Tips on Simple Baking
- Flatbreads: I’m always making flatbread. It’s fun, uses less flour, and makes it easy to pile on the vegetables and fresh ingredients! Make a small batch of wheat-flour dough, knead and let rise as usual, then roll out golf-ball sized pieces as thin as possible and bake on a pizza pan or cookie sheet at 425° for a couple of minutes flipping them over once. These flatbreads are more versatile than slices off a loaf. Use them as roll-ups for fillings of your choice; cut them into quarters, toast them a bit, and top them with cheese and broil. Cut into even smaller pieces, sprinkled with oil and herbs, then toasted, they make great crackers. They freeze well, too. Simply stack, slide into a plastic freezer bag and remove as you need them. See two flatbread recipes for whole grain and chickpea.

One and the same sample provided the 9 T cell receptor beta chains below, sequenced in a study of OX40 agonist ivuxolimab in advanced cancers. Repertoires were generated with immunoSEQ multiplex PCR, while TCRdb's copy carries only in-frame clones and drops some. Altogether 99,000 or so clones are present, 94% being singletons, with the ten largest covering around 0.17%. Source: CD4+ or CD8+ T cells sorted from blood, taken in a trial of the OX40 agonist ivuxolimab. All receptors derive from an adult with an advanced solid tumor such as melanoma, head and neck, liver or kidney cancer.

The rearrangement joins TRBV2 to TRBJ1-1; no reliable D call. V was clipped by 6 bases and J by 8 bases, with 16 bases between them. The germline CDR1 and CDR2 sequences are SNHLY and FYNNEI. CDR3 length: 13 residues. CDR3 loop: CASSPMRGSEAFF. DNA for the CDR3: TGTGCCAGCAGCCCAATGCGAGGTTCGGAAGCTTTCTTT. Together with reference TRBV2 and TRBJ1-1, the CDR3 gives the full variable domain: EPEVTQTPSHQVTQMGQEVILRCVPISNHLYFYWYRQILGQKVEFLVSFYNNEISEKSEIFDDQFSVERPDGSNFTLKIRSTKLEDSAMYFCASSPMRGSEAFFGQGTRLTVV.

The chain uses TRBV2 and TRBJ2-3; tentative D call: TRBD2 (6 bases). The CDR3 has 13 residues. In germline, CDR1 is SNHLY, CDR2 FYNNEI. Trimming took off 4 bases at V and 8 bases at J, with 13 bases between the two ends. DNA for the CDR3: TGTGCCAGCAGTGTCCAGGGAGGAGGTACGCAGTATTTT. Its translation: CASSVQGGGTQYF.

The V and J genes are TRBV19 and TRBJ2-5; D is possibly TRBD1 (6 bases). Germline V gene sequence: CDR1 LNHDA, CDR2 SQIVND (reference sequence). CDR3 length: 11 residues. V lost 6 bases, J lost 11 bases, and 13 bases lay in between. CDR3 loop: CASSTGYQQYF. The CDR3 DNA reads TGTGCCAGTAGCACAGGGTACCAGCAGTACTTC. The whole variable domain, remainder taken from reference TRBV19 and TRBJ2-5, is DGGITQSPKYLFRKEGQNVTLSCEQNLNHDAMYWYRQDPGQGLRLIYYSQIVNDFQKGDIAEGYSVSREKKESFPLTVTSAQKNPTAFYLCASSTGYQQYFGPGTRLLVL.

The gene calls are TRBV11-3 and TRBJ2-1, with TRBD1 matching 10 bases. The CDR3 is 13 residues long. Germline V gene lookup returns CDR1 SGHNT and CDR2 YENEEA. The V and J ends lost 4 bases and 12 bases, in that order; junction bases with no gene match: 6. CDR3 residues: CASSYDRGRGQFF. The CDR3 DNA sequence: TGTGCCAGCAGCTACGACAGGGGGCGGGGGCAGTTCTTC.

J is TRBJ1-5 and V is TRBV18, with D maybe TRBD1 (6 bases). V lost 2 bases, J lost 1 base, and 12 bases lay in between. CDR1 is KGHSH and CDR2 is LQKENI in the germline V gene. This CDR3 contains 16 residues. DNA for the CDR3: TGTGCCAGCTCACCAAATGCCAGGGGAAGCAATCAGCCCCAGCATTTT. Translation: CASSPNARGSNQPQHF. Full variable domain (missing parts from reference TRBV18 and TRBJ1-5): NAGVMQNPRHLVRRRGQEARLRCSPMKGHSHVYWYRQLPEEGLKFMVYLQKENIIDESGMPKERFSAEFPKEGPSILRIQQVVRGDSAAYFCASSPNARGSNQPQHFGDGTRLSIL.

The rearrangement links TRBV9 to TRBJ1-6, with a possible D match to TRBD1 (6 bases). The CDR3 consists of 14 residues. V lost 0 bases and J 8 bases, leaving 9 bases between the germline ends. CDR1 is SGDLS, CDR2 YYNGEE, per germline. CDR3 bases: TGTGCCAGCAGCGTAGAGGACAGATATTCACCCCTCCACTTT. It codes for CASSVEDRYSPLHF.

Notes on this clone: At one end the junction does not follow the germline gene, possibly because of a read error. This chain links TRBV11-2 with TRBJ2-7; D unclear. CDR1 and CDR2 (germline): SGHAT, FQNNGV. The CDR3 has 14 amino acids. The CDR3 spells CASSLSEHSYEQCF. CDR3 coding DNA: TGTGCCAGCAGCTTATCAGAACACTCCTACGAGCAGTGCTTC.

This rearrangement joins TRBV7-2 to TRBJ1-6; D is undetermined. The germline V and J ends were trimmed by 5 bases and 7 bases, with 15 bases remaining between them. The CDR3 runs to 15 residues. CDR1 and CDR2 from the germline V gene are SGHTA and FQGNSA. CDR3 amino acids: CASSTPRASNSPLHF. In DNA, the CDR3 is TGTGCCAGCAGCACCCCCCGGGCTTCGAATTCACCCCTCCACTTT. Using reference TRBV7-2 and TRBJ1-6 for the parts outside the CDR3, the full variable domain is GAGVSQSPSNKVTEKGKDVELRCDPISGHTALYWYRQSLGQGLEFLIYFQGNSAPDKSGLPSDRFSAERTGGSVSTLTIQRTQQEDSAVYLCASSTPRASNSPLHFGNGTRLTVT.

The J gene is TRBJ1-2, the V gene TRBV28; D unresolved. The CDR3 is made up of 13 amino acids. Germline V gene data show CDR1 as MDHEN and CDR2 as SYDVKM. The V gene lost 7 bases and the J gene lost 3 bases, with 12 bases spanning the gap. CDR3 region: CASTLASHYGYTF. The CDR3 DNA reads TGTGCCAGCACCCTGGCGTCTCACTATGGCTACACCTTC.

- Muffins: Muffins use much less flour than bread. They also contain eggs and milk, generally available in most stores, since the local hens keep laying and the region’s cows keep giving milk. So make muffins instead of bread loaves! Try these French Morning Muffins!
- Dutch Babies: Have you tried baked German pancakes? Also called Dutch babies, Bismarcks, or Dutch puffs, this close relative of the popover calls for eggs, milk, a small amount of flour, and a bit of salt. Depending on whether you want a sweet or savory pancake, you could add either sugar or your favorite herbs/spices.
Baked pancakes offer advantages to quarantine bakers:
- No standing at the stove, pouring batter and flipping pancakes for others; the cook gets to sit down with everyone else.
- Fast and easy. Just a couple of minutes to whisk the batter. The rest is in the baking, which gives you time to fix the salad or steam the vegetables.
- Versatile: serve them with maple syrup or jam for a sweet breakfast; add your favorite herbs to the batter and top the pancake with sliced avocado, tomatoes, cheese and sliced chicken. You get the idea.
Low on Flour?